Google Collaboration Includes Over 180 World-Renowned Cultural Institutions
The Smithsonian’s National Museum of African Art joins more than 180 museums, cultural centers and fashion houses around the world to bring 3,000 years of the world’s fashion together in the largest-ever virtual exhibition of style. The “We Wear Culture” project, launched June 8, is organized and hosted by Google Arts & Culture and uses state-of-the-art technology to allow visitors to explore everything from the ancient Silk Road and courtly fashions of Versailles to British punk and the stories behind the clothes people wear today. The National Museum of African Art is telling immersive stories based on artifacts from its Connecting the Gems of the Indian Ocean: From Oman to East Africa Project that will reach new audiences through this global collaboration at g.co/wewearculture. The museum is one of the few institutions representing African fashion and culture in the project.
Fashion experts, curators and designers as well as universities, museums and NGOs from around the world have collaborated on the Google Arts & Culture project to show that fashion is a part of culture, a form of art and a result of true craftsmanship. Google’s technology, including virtual reality, 360-degree videos, Google Street View and ultra-high resolution “gigapixel” images, were used to preserve the collections and make them available to everyone.
“It’s been exciting for the museum to work with the Google Cultural Institute and explore new ways to share our digital collections with a wider audience,” said Christine Mullen Kreamer, acting director of the National Museum of African Art. “The extra attention generated by this collaboration can only help as we strive to engage global audiences, especially those in Africa, and share our collections with those who may not otherwise be able to visit the museum.”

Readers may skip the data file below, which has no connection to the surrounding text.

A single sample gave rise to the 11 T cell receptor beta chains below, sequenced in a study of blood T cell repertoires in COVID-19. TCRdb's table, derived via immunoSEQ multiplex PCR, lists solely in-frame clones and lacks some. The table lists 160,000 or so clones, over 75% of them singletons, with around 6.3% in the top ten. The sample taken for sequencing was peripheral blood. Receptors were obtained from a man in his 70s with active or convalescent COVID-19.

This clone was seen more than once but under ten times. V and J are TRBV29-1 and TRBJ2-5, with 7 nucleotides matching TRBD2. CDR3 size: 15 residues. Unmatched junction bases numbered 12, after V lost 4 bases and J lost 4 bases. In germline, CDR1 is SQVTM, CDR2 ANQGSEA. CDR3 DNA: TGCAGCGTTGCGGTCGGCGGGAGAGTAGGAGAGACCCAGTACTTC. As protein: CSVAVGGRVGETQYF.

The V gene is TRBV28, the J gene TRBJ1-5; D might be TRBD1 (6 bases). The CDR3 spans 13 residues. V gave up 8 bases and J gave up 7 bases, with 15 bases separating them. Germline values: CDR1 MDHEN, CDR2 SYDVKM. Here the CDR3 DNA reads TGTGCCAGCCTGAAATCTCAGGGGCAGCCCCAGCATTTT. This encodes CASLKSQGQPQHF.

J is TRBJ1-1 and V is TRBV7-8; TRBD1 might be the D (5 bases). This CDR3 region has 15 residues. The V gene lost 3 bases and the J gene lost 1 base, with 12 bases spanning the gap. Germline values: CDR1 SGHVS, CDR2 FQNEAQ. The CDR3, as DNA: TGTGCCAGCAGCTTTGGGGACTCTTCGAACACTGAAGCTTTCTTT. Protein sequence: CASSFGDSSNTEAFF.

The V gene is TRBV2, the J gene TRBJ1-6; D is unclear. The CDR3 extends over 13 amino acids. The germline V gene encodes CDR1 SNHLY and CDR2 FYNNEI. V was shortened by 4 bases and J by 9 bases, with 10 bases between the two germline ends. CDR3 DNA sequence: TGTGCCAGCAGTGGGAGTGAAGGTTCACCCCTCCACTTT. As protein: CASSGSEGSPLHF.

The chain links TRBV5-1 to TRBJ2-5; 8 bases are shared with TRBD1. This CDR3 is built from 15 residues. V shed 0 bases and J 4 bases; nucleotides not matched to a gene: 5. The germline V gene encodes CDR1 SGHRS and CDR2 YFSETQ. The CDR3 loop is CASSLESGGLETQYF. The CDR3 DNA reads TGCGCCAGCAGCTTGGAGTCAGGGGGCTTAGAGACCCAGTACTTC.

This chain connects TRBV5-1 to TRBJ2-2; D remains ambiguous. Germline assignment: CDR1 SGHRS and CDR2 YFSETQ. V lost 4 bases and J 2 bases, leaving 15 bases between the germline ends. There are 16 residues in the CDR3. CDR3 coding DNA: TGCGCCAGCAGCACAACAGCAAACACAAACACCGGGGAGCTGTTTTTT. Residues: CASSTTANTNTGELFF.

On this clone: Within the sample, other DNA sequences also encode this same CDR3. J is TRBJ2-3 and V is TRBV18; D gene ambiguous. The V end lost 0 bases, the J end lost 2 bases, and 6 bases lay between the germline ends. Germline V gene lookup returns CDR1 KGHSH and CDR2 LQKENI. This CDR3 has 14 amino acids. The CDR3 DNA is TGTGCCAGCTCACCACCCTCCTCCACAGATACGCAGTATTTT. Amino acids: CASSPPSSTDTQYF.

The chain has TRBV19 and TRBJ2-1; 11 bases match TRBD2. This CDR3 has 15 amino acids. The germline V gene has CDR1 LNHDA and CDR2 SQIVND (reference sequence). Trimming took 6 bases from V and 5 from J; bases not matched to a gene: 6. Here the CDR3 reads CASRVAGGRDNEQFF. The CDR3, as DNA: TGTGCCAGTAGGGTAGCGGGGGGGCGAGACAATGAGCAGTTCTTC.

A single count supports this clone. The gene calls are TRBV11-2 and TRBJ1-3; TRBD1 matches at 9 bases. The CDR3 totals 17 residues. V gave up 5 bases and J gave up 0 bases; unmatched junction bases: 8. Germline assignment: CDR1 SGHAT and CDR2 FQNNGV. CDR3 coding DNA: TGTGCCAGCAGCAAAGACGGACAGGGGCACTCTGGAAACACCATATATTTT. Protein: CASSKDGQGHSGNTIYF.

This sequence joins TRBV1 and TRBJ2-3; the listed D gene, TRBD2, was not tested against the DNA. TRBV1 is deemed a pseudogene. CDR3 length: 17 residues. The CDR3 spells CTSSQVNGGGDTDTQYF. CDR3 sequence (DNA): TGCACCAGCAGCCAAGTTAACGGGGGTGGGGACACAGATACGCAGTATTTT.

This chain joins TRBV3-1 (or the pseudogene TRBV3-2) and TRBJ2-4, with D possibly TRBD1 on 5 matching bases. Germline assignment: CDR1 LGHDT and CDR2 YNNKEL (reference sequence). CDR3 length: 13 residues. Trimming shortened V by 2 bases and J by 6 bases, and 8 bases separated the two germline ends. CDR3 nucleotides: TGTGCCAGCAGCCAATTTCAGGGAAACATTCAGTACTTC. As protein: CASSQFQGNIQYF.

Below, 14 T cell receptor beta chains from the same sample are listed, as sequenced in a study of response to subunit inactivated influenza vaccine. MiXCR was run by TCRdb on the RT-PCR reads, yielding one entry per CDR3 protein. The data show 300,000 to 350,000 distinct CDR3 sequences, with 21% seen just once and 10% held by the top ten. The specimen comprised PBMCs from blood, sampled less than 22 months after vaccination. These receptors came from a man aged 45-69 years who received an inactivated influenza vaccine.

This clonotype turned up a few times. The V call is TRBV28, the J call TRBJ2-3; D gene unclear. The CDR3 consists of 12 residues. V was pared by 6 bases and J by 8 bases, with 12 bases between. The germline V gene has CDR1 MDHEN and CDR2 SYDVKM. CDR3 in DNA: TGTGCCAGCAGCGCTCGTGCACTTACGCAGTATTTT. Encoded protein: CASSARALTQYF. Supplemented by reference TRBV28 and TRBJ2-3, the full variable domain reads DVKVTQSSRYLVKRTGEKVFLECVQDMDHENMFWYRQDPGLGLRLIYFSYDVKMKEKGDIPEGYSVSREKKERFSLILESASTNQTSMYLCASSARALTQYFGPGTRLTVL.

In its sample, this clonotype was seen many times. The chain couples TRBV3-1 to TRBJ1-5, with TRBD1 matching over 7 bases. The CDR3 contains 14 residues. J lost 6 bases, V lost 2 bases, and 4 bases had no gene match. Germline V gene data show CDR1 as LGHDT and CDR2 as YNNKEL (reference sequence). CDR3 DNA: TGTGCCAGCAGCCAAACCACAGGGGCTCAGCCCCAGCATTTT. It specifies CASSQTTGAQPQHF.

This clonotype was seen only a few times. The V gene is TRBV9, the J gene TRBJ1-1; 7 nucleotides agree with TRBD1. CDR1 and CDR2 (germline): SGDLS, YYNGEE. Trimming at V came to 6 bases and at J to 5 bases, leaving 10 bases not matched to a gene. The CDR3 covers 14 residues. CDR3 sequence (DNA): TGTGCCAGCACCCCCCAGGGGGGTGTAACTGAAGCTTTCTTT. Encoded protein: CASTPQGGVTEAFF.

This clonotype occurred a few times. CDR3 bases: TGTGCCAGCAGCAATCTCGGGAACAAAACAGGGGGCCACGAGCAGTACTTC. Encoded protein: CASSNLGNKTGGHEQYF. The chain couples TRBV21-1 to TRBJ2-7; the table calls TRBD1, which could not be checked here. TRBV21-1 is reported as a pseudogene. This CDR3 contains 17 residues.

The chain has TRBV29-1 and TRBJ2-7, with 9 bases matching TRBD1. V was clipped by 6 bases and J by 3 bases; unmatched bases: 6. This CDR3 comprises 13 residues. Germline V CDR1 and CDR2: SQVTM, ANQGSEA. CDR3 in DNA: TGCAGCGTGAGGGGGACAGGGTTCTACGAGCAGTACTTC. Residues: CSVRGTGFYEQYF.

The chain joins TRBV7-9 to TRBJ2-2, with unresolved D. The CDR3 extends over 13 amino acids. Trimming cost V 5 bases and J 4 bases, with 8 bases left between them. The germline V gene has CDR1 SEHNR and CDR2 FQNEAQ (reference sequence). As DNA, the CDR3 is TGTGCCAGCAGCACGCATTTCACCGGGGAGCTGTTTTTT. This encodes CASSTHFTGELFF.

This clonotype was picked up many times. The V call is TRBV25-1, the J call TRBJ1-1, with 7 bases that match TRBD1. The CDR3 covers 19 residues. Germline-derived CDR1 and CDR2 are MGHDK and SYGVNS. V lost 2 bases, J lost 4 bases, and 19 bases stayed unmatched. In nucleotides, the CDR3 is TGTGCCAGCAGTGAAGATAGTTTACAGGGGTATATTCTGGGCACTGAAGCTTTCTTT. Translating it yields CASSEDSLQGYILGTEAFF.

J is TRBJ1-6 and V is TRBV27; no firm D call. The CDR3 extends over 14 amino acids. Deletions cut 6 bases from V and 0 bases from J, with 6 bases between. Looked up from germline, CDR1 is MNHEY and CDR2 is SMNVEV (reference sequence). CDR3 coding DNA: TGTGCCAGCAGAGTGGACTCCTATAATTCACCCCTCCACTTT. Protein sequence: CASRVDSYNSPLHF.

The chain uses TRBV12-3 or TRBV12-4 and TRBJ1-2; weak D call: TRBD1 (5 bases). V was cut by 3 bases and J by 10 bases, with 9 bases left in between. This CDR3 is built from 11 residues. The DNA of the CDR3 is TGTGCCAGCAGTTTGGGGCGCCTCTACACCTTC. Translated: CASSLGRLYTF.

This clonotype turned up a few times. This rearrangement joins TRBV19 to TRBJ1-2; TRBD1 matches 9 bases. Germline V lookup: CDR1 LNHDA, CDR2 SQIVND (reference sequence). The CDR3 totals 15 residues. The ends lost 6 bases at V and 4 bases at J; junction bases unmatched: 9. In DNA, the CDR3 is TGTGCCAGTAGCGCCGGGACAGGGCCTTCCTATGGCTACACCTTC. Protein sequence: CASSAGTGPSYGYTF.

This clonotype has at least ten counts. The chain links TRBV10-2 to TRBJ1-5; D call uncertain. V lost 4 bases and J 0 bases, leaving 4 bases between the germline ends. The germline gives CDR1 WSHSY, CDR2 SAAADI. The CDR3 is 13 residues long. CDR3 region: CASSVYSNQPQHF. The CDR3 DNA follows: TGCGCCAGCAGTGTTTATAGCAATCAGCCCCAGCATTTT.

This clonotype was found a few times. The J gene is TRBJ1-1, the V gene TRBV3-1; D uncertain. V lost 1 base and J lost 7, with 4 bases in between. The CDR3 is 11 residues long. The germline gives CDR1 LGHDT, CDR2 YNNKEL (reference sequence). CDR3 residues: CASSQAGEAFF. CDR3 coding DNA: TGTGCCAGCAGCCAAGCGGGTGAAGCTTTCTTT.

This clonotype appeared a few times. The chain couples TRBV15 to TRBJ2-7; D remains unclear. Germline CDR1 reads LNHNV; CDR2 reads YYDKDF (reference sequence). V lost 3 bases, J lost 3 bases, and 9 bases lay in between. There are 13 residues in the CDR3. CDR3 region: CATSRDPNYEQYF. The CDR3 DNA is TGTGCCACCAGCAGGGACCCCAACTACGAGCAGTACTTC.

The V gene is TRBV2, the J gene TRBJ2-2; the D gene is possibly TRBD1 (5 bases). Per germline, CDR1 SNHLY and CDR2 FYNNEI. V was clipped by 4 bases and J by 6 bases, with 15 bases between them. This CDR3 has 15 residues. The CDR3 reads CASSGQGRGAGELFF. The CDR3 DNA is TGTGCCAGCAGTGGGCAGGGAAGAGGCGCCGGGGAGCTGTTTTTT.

“We invite everyone to browse the exhibition on their phones or laptops and learn about the stories behind what you wear,” said Amit Sood, director of Google Arts & Culture. “You might be surprised to find out that your jeans or the black dress in your wardrobe have a centuries-old story. What you wear is true culture and more often than not a piece of art.”
The National Museum of African Art’s contributions to this project are found at https://www.google.com/culturalinstitute/beta/partner/national-museum-of-african-art and include:
- Garment and Adornment: Expressions of Spirit and Belief in Oman, Somalia and Zanzibar, which presents videos of an original ballet and opera produce by the museum and is focused on the intertwined cultures of Oman and Zanzibar. These lands separated by thousands of miles have been connected for thousands of years by seafaring traders who still ply the waters of the Indian Ocean, riding the monsoon winds in graceful dhows.
- Fashioning Change: Zanzibari Fashion Through the Photographer’s Eye. This exhibition explores the challenges of staging a modern, vibrant ballet using traditional, everyday garments as it travels back to vibrant Zanzibar in the late1800s and discovers how dynamic changes in local and regional cultures were captured by some of the earliest portrait photographers along the Swahili coast. It shows how formerly enslaved people expressed their freedom of choice through fashion, and how the nascent Sultanate of Zanzibar presented a melting pot of styles from the Arabian Peninsula to the peoples of the interior of eastern Africa.